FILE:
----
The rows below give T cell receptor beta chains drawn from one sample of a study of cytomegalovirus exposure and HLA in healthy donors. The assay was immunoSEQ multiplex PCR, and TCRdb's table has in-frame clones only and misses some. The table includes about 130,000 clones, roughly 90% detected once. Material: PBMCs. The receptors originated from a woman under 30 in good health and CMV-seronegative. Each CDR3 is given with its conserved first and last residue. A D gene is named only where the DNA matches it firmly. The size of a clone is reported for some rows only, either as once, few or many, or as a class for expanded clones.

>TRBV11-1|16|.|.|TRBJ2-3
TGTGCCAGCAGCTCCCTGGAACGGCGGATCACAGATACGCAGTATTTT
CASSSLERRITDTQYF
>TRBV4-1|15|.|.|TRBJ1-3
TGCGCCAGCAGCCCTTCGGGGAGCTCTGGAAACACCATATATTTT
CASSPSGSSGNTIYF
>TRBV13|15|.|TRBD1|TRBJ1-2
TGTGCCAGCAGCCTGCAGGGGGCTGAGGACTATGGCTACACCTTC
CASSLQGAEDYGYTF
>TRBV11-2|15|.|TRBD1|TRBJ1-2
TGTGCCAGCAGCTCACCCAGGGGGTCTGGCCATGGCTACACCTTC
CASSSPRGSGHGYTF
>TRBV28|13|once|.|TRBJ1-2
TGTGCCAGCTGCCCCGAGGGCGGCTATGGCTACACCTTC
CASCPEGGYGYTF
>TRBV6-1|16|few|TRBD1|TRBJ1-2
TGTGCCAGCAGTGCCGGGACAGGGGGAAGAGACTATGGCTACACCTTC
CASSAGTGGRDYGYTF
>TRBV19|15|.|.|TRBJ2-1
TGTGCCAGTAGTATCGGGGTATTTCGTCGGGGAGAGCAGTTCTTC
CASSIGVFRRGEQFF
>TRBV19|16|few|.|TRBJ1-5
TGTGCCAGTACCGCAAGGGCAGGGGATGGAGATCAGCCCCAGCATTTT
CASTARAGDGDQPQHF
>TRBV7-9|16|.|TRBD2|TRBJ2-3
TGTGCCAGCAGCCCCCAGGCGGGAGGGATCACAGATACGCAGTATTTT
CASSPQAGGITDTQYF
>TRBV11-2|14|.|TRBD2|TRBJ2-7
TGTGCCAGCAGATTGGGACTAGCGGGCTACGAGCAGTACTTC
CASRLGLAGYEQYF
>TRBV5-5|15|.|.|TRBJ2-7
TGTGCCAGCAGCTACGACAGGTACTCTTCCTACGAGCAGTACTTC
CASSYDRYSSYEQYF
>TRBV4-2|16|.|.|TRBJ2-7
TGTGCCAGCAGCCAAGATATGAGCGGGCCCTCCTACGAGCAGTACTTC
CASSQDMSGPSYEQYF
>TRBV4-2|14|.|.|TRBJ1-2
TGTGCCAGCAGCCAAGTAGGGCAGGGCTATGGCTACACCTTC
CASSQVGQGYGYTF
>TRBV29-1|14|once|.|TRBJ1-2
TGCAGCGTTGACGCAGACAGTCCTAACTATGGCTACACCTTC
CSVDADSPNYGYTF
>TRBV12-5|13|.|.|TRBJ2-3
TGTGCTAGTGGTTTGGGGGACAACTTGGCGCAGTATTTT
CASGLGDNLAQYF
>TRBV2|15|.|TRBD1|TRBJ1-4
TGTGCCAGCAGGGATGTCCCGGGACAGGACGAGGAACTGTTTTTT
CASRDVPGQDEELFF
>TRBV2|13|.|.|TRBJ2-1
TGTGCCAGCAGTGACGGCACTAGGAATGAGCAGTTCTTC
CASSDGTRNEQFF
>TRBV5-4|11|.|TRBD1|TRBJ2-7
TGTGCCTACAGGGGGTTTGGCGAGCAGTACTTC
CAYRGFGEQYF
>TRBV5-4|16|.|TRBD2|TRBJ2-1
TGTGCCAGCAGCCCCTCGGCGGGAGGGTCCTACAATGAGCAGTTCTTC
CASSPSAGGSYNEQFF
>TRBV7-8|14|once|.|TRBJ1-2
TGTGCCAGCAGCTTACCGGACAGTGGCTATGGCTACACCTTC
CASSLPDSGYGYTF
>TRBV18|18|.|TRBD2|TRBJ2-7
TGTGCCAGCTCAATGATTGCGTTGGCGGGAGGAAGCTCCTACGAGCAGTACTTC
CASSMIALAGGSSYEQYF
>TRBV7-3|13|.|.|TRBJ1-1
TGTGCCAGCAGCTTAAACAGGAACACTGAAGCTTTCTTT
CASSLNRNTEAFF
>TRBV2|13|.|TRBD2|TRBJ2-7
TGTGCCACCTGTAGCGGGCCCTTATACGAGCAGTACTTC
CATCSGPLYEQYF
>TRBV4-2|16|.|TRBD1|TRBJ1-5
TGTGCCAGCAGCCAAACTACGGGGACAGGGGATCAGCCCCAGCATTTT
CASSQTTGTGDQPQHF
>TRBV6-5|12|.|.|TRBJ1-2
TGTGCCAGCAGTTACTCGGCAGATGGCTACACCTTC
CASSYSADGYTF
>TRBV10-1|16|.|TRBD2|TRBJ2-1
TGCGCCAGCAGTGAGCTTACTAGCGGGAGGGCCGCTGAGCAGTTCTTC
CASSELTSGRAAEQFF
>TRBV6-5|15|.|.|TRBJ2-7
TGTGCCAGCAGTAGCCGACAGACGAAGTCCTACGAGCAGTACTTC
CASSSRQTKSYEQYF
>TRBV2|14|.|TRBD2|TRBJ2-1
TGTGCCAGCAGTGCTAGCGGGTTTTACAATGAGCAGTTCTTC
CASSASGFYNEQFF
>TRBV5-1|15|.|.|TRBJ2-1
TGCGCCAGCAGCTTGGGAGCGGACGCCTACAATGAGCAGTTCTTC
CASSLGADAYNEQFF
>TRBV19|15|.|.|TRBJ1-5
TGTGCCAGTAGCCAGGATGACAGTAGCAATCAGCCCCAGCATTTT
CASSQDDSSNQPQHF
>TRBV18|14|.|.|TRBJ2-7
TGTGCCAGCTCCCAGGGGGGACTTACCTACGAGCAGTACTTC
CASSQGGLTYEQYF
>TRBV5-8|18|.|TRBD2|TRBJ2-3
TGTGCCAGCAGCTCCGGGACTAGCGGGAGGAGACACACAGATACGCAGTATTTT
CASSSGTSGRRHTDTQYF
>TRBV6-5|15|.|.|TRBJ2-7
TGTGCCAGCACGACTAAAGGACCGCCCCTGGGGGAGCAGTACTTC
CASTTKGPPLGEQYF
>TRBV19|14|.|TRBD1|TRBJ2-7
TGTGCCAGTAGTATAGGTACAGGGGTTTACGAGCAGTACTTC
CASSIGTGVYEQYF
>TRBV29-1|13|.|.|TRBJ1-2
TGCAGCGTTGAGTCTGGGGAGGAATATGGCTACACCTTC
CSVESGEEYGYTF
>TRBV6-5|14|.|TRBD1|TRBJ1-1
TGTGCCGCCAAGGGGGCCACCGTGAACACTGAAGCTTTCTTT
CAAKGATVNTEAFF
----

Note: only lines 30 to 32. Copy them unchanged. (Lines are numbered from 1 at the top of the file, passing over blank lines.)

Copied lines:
TGTGCCAGCAGATTGGGACTAGCGGGCTACGAGCAGTACTTC
CASRLGLAGYEQYF
>TRBV5-5|15|.|.|TRBJ2-7